• Touch base with the HLAA national office. Elizabeth LeBarron reports that she and Brenda Battat are happy to talk with you about your prospective grant-writing projects. Consider the national HLAA office a good resource. Over the years, they have had direct contact with many grantmakers, and have collected information on many more.
    • Research grant-making institutions to find the best funding opportunities for your project. There are three main sources of grants: 1.) government agencies, 2.) private foundations, and 3.) corporations. Remember that these entities have their own goals! Your research should focus on trying to find a good match between your project goals and a grantmaker’s interests.  Researching government grants can take some legwork. Often, Federal grants are given to states and counties who then divide the funds into smaller grants for local non-profit organizations. With some persistence, you can track them down by starting at the Federal or state level. One of the best sources of information on Federal grantmakers is the Catalog of Federal Domestic Assistance (CFDA), which you can find online at http://www.cfda.gov>. Also try www.nonprofit.gov.

    Finding private foundations and grant-making corporations is fairly easy, thanks to the Foundation Center, located online at http://www.foundationcenter.org.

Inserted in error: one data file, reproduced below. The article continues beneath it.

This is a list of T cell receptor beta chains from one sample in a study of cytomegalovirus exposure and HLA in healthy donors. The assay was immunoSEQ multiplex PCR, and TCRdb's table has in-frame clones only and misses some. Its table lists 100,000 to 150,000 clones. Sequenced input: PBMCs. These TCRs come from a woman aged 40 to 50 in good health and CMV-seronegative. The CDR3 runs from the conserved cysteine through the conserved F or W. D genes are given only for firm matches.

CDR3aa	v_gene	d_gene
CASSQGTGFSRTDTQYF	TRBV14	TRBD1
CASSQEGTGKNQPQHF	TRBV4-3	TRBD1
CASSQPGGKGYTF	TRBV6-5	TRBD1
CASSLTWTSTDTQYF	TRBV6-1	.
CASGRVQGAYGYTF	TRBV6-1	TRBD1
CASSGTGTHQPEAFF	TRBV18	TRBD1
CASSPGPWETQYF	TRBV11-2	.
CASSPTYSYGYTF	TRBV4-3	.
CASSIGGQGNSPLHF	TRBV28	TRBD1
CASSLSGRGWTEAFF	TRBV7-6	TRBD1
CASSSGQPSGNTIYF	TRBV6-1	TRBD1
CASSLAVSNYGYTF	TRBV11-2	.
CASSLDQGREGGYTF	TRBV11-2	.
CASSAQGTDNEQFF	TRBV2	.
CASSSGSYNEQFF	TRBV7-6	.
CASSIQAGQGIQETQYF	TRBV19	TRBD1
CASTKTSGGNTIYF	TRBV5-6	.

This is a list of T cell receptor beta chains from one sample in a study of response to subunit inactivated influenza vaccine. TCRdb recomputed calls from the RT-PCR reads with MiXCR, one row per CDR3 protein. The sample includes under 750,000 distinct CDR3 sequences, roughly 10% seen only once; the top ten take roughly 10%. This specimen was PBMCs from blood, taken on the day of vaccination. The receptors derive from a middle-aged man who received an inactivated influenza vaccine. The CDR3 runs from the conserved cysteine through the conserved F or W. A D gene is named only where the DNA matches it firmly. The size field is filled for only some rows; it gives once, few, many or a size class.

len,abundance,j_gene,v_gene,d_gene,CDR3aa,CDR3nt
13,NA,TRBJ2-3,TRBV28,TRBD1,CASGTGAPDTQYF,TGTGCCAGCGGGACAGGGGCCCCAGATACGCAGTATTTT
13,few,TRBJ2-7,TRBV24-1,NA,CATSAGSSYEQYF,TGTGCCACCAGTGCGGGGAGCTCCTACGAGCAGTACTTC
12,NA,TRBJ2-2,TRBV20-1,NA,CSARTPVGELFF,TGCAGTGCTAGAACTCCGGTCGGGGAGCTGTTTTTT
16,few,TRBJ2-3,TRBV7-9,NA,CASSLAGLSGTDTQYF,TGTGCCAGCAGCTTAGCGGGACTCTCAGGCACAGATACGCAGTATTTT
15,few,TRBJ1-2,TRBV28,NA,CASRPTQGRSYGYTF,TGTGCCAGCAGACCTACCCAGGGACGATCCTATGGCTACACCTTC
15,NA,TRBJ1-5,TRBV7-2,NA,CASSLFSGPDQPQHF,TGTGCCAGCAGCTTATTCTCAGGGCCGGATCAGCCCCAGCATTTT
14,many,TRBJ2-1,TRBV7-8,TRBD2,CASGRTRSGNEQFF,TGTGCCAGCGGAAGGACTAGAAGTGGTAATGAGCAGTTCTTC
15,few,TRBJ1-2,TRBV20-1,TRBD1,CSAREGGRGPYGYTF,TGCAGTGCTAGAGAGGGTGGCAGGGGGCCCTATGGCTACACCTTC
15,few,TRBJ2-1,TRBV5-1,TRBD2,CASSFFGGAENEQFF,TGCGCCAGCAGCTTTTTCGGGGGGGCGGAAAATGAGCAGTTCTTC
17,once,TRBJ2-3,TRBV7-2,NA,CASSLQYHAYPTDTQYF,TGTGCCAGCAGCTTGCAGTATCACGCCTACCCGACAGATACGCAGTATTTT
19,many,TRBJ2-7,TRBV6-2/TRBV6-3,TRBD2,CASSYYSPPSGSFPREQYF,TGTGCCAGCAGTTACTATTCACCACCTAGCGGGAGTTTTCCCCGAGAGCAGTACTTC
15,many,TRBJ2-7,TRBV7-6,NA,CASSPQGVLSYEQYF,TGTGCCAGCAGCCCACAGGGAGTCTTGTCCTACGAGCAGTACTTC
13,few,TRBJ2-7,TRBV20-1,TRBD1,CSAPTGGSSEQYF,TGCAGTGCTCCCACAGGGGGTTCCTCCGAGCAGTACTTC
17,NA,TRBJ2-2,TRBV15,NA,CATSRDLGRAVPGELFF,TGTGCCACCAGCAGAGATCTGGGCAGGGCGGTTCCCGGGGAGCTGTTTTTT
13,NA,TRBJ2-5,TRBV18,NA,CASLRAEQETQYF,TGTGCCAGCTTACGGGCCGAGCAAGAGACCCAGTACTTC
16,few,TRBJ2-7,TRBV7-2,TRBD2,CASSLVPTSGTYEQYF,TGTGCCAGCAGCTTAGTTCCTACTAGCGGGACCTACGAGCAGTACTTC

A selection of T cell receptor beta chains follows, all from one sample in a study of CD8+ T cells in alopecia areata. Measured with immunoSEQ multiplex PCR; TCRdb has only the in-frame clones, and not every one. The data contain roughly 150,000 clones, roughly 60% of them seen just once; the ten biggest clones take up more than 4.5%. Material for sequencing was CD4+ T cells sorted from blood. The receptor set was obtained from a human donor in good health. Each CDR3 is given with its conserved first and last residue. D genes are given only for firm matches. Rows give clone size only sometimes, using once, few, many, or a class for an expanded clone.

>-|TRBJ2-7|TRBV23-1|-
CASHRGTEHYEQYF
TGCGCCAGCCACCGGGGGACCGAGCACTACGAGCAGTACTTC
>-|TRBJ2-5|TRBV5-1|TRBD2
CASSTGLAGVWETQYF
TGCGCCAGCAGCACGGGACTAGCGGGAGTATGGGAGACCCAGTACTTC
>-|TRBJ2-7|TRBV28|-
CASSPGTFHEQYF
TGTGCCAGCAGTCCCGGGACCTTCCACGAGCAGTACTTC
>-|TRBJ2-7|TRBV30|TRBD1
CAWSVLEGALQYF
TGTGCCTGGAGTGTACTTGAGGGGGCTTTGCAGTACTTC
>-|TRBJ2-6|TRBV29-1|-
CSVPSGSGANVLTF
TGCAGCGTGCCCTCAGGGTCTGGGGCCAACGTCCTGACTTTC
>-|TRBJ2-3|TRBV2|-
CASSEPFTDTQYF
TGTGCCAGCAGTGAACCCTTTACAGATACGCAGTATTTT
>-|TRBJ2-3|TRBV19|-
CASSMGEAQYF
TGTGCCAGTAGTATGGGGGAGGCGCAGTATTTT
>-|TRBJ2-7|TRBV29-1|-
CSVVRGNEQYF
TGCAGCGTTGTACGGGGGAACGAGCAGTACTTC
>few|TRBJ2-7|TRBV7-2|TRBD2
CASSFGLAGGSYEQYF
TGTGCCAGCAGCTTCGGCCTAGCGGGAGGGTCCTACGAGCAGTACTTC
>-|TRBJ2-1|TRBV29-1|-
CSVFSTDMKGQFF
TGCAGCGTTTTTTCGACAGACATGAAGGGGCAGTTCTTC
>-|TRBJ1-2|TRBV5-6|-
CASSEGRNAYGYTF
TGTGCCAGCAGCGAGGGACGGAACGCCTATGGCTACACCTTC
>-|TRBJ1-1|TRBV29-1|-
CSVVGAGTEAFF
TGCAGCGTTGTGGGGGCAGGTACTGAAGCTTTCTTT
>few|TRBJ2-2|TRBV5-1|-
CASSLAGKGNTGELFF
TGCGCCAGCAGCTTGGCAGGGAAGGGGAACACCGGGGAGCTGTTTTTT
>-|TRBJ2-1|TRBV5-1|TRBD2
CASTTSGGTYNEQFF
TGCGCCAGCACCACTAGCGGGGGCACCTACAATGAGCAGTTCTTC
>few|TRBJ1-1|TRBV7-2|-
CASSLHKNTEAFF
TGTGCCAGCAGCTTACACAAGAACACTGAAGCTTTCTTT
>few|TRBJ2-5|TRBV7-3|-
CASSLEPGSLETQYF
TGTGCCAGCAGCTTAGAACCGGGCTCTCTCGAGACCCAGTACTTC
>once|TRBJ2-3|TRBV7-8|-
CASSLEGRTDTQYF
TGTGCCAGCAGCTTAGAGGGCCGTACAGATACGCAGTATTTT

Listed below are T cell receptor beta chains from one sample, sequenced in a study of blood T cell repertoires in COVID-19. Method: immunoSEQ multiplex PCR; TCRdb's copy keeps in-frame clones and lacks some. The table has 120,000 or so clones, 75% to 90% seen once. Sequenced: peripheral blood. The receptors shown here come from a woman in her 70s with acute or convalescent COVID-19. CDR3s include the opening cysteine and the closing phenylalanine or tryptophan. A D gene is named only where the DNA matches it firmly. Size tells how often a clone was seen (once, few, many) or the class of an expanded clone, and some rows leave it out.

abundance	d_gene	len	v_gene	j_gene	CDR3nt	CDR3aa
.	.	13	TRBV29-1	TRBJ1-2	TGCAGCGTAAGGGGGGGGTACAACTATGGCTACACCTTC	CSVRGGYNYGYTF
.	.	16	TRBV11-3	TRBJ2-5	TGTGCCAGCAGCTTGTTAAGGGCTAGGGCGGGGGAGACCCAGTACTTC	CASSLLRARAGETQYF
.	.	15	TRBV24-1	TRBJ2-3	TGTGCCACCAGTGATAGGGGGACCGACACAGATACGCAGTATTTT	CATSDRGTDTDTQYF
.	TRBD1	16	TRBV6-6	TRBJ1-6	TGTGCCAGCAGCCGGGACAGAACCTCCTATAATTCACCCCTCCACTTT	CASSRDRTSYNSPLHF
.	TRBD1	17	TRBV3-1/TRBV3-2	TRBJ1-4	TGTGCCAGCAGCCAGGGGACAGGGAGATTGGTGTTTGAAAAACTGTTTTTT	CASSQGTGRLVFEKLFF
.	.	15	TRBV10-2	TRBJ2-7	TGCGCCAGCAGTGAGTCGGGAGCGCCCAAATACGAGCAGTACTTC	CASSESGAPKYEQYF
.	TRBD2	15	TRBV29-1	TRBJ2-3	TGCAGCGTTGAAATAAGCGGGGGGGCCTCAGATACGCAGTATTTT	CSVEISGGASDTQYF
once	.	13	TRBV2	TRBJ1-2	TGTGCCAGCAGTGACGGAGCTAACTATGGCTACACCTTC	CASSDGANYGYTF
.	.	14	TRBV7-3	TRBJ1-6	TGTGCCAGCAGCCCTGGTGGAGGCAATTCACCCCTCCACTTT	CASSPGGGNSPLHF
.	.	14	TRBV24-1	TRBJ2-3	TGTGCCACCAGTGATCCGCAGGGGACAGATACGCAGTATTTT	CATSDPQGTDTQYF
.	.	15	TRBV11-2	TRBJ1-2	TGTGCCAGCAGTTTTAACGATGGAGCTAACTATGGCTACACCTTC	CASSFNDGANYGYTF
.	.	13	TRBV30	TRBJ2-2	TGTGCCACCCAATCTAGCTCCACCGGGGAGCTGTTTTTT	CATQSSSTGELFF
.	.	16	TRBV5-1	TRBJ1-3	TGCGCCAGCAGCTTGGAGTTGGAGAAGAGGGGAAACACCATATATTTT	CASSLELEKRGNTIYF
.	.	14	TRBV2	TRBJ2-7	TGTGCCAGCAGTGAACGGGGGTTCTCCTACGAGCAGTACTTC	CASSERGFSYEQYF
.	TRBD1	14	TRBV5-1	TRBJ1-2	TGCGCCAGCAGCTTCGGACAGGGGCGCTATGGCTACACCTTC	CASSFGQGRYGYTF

Note that many grantmakers will require your group to either have your own 501(c)(3) (or other charitable or association status) or apply under the umbrella of another organization. If you don’t have your own tax-exempt status, don’t give up – talk with the particular grantmaker, as well as the HLAA state and national representatives, to get their recommendations on how to proceed.

    • Once you have identified them, contact your best grant-making prospects –by phone or in person if possible. Ask for their application materials and the date of the next application deadline. But don’t stop there. Also ask about their current funding priorities and even for advice on how your project idea matches their funding objectives. This will help you better tailor your grant proposal to get the funding you’re seeking.
    • Write the proposal. Government proposal procedures are usually clearly spelled out in written form. However, many government agencies also provide public forums where grant-seekers can bring their questions. These meetings are often well worth attending. Private foundations often allow for more flexibility in the grant-writing process. But all proposals are expected to contain the same basic elements in some form:
    1. The Problem that you have recognized and are prepared to address.
    2. The Solution – your project! Include what will take place; how many people will benefit; and how, when and where it will happen.
    3. Funds required for the project, including your plans for raising funds beyond what is asked for from this particular grantmaker.
    4. Your expertise, including the purpose and activities of your organization, its capacity to successfully carry out this proposal.

    Ready, set…  Brainstorm ideas for projects. Look around your community to find out where other nonprofit groups are getting their grants. And begin building relationships with people who have experience with grants in your community. They are among your best sources of information, and they can often be helpful advocates as well.